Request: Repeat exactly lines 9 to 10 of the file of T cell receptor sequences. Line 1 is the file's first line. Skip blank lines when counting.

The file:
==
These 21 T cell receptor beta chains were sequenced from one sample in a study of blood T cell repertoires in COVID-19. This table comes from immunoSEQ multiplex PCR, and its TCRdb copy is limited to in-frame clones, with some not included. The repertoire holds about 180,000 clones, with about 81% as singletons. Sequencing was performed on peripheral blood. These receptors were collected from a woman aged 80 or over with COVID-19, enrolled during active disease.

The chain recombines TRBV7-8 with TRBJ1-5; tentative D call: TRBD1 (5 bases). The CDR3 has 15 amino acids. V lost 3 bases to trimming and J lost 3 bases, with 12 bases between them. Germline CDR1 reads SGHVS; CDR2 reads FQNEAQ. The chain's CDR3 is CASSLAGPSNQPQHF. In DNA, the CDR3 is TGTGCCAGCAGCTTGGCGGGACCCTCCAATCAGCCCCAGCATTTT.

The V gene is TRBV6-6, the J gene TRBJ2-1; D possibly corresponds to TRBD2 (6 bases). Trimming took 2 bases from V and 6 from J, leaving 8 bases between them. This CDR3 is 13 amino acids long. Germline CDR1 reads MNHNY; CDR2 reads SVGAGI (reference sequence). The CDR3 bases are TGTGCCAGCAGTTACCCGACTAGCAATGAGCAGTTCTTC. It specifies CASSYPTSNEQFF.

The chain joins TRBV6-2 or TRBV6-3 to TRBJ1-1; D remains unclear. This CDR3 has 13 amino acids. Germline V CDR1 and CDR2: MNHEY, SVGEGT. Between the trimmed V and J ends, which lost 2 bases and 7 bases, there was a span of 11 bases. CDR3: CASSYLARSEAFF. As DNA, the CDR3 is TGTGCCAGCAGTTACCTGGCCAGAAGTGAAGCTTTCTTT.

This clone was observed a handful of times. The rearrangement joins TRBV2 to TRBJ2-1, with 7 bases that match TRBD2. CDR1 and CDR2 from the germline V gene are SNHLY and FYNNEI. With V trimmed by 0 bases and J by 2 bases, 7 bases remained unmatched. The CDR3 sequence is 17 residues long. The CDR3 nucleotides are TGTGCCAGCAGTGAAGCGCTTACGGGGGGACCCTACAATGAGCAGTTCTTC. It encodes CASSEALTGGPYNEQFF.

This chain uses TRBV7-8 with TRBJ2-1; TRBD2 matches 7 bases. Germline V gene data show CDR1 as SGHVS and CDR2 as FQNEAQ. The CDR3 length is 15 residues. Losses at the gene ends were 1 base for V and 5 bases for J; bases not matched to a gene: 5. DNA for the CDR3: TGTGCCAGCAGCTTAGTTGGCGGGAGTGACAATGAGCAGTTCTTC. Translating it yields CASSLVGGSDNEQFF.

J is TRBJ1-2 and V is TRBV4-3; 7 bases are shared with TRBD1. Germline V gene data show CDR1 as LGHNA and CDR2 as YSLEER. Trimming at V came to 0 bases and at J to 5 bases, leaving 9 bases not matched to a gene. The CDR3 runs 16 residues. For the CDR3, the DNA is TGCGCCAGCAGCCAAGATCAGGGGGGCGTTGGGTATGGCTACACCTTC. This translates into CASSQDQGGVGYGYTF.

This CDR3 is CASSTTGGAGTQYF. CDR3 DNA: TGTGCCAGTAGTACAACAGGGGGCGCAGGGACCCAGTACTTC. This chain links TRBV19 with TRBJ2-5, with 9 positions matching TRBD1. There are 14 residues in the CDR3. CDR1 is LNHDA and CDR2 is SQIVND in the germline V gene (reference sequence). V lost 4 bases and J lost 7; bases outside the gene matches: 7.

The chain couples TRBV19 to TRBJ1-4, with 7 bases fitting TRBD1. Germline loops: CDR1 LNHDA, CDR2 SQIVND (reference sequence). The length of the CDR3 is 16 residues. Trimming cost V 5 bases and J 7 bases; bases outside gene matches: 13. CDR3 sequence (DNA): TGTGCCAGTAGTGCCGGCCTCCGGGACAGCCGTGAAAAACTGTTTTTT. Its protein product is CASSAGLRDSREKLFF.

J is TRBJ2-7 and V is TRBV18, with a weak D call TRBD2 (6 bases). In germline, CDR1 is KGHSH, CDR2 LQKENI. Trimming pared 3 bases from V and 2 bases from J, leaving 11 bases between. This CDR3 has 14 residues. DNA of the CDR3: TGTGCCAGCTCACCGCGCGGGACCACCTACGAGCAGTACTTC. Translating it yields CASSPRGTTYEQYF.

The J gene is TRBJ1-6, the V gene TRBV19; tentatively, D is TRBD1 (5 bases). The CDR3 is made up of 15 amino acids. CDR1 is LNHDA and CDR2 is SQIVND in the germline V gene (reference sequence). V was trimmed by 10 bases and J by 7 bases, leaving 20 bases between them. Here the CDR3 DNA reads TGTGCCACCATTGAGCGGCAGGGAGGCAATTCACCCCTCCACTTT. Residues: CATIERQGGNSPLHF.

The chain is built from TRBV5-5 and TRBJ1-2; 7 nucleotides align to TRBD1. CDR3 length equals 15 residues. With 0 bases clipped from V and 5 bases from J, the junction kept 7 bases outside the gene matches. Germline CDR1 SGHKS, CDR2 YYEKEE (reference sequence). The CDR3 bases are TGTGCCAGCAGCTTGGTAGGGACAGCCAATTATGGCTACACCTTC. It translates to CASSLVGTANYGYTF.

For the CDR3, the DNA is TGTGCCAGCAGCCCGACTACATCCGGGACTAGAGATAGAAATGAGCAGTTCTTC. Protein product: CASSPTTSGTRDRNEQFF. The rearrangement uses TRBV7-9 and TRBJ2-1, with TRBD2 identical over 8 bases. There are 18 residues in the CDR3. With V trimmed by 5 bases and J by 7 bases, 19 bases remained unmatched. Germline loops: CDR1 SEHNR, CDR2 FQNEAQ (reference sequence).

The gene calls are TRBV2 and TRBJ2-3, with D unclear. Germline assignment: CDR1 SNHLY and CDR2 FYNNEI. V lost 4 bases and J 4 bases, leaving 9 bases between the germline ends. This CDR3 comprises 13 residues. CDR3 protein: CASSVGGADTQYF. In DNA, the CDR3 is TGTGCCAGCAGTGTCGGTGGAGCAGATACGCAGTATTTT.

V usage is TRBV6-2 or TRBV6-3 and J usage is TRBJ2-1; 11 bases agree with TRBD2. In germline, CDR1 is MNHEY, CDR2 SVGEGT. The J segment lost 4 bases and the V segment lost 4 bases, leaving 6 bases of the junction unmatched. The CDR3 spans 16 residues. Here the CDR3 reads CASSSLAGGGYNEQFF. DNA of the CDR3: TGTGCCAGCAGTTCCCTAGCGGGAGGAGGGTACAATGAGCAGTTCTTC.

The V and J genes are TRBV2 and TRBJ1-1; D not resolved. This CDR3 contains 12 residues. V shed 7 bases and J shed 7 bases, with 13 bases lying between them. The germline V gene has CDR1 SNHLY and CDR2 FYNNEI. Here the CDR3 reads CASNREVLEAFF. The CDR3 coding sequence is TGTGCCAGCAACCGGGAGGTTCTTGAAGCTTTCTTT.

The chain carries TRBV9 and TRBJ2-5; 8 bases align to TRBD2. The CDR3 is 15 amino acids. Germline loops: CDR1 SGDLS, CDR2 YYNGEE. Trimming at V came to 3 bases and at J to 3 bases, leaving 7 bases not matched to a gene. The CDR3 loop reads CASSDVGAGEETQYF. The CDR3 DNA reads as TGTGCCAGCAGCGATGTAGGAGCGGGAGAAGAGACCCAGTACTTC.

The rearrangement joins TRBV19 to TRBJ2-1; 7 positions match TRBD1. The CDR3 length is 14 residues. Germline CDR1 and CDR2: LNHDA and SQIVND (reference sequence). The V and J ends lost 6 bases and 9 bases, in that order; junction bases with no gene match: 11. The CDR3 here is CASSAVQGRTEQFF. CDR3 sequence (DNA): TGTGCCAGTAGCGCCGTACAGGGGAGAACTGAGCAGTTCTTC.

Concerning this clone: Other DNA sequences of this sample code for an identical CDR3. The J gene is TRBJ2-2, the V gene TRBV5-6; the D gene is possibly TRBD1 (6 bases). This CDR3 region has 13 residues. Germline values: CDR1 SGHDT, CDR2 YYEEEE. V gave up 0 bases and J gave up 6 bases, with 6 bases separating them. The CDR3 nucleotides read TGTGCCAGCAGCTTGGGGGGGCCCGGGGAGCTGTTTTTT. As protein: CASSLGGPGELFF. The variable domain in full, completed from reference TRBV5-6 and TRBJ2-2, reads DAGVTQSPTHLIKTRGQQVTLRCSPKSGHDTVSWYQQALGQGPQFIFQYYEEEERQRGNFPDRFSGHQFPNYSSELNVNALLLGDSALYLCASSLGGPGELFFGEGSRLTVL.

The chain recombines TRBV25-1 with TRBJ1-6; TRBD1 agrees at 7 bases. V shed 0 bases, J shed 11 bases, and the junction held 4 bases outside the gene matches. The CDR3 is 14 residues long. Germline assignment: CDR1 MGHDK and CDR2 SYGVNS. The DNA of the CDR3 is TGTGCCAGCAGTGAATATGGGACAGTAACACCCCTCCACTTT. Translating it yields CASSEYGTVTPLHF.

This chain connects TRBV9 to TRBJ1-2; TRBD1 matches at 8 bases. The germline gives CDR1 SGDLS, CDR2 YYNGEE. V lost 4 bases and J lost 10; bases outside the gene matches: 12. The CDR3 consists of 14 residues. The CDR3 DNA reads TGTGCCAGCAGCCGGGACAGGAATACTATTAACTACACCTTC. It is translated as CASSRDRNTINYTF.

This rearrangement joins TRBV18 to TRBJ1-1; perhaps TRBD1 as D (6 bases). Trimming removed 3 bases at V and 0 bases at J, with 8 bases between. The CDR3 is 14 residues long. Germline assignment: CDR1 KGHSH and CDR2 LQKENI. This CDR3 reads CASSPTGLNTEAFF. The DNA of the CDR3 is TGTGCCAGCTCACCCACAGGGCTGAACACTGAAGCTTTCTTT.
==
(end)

The chain couples TRBV19 to TRBJ1-4, with 7 bases fitting TRBD1. Germline loops: CDR1 LNHDA, CDR2 SQIVND (reference sequence). The length of the CDR3 is 16 residues. Trimming cost V 5 bases and J 7 bases; bases outside gene matches: 13. CDR3 sequence (DNA): TGTGCCAGTAGTGCCGGCCTCCGGGACAGCCGTGAAAAACTGTTTTTT. Its protein product is CASSAGLRDSREKLFF.

J is TRBJ2-7 and V is TRBV18, with a weak D call TRBD2 (6 bases). In germline, CDR1 is KGHSH, CDR2 LQKENI. Trimming pared 3 bases from V and 2 bases from J, leaving 11 bases between. This CDR3 has 14 residues. DNA of the CDR3: TGTGCCAGCTCACCGCGCGGGACCACCTACGAGCAGTACTTC. Translating it yields CASSPRGTTYEQYF.